Georges Manda ( Serge ReggianiLa Ronde [1950] [DVD]), also a cabaret singer and then a close friend of both Montand's and Signoret's) has been released from prison where he served five years for an undisclosed crime. He's a soft-looking, taciturn man with a handlebar moustache, becomes a hard working carpenter, determined to go straight. But when Raymond (Raymond Bussieres), a fellow gang member with whom he served time in prison, introduces him to Marie, the life he was trying to build begins to crumple. Manda kills the jealous Roland (William Sabatier) in a knife fight. The gang boss Leca (Claude Dauphin Le Plaisir [DVD] [1952]), to the world a successful wine merchant, actually a cunning and Machiavellian outlaw, now sees his opportunity to get Manda out of the picture and take Marie for himself; but he fails to realize Manda will insist on doing the right thing.

The acting of the three stars is superb; although the laconic Manda speaks fewer than twenty lines in the film, we understand him perfectly. And Signoret gives us a strong, unashamed prostitute, wholly in love, but still mindful of who and what she is. Like Zola's "Nana," Marie is neither villain nor victim: she's an elemental force of nature, a femme fatale who will be responsible for the deaths of several men. (Mind you, this is a part frequently almost laughingly overplayed, but this star and director have not fallen into that trap.) Signoret is simply monumental, as one of Pablo Picasso's women. The action takes place over the course of only a few days, but in France that's apparently long enough - if passion runs high enough -- to change, or end a life. The intensity of the characters' emotions and the suddenness of their violence might tear another picture apart, but Becker, and his stars, tell their story with reserve.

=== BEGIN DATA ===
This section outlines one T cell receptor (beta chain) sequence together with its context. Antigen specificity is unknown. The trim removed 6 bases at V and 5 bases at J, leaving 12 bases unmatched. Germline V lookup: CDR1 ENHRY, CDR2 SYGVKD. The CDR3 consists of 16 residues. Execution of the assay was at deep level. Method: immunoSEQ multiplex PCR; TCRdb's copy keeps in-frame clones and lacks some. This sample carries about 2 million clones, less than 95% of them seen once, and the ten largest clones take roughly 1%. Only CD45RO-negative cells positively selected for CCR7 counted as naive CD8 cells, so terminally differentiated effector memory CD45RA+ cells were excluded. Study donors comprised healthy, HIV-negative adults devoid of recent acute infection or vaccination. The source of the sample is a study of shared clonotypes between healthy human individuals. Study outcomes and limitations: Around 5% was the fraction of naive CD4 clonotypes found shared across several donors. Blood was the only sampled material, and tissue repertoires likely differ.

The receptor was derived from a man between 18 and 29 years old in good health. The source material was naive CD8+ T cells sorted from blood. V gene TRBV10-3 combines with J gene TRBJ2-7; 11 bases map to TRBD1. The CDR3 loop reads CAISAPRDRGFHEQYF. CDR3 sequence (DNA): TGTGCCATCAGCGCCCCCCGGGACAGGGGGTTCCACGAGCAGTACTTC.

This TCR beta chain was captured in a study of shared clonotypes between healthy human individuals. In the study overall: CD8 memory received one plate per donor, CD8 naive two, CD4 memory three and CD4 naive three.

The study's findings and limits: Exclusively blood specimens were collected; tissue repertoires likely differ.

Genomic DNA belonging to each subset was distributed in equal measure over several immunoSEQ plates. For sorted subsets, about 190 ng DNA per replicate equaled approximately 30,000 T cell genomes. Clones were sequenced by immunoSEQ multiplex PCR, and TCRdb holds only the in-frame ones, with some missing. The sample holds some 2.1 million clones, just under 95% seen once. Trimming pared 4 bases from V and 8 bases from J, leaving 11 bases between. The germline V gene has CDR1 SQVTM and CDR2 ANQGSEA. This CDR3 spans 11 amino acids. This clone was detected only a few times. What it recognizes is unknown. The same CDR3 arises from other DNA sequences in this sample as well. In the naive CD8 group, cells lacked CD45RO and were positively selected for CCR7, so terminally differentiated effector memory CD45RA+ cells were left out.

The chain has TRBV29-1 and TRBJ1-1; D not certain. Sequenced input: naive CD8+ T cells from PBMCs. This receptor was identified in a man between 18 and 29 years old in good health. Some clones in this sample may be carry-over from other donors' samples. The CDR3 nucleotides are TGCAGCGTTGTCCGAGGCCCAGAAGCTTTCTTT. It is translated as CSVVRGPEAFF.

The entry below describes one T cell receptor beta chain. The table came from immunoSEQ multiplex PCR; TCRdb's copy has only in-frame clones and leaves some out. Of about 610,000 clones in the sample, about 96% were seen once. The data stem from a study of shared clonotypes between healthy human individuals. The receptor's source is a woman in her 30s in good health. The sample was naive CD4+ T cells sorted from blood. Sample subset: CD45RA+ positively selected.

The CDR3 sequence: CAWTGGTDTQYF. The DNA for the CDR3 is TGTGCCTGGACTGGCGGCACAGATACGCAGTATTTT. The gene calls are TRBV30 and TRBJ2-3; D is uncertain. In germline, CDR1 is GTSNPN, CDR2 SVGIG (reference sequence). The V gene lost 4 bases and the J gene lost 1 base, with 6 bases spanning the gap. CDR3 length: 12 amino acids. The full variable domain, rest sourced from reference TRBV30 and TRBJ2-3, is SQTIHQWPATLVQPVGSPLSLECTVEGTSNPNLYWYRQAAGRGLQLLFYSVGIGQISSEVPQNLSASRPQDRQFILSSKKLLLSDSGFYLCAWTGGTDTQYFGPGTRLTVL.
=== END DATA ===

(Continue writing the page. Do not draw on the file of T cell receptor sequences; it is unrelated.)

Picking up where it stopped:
An IMDB reviewer calling himself Melvelvit1, from the NYC suburbs, has done some stunning research and tells us:

"The bands of roughnecks of Belleville were also a passionate lot, not like the cynical pimps of Montmartre and La Chapelle. Here a man took out a knife for a girl he really cared for. In 1902 the story of 'Casque d'Or' made the headlines throughout Paris, both east and west. Two enemy bands of Apaches Mohicans de Paris - sporting their customary insignia of caps, bell-bottom trousers and polka-dotted scarves, had taken to the streets that lay between Belleville and Charonne: 'Le Popincourt' headed by the Corsican Leca, 'Les Orteaux' by Manda, l'Homme! The object of their dispute was not territory but a girl called Amélie Hélie, nicknamed 'Casque d'Or', with a stunning, golden-reddish mane. The confrontation turned into a fullscale pitched battle on Rue des Haies, in which neither knife blades nor guns were spared. To the inquisitive public prosecutor Manda retorted during his trial: 'We fought each other, the Corsican and myself, because we love the same girl. We are crazy about her. Don't you know what it is to love a girl?'"

Jacques Becker must be considered both a luminous artist and a director. His legacy is a trilogy of masterpieces: "Casque d'Or",Touchez Pas Au Grisbi [1956] [DVD] [1953],Le Trou [DVD] [1960]. Signoret, who was later often typecast as a femme fatale, won the Best Actress in a Leading Role for Room At The Top [1959] [DVD] (1959), and was also Oscar-nominated for Best Actress for Ship Of Fools [DVD] [1965] (1965.) You've got star and director at the top of their games here: it's a must-see.
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on 7 January 2012
It has taken me until the age of 65 to get involved deeply with classic French films. I can honestly state that, as a result, I feel that I have missed a very great deal for many years. Until I saw "Casque d'Or", I thought that "Madame de ..." and "Les Enfants du Paradis" were the best that I had seen and I was somewhat reticent in seeing this film. How wrong could I be?

Between them, Serge Reggiani (who almost made his part a silent one), Claude Dauphin and, in particular, Simone Signoret are, quite simply, wonderful and, in fact, unforgettable. Becker's direction is clear, uncluttered and beautiful, especially in the countryside scenes, which are very reminiscent of Renoir's "Une Partie de Campagne", and, indeed, Renoir's father's paintings. The filming and the acting here are all-important and the stars and the entire supporting cast are totally attuned to the story in hand.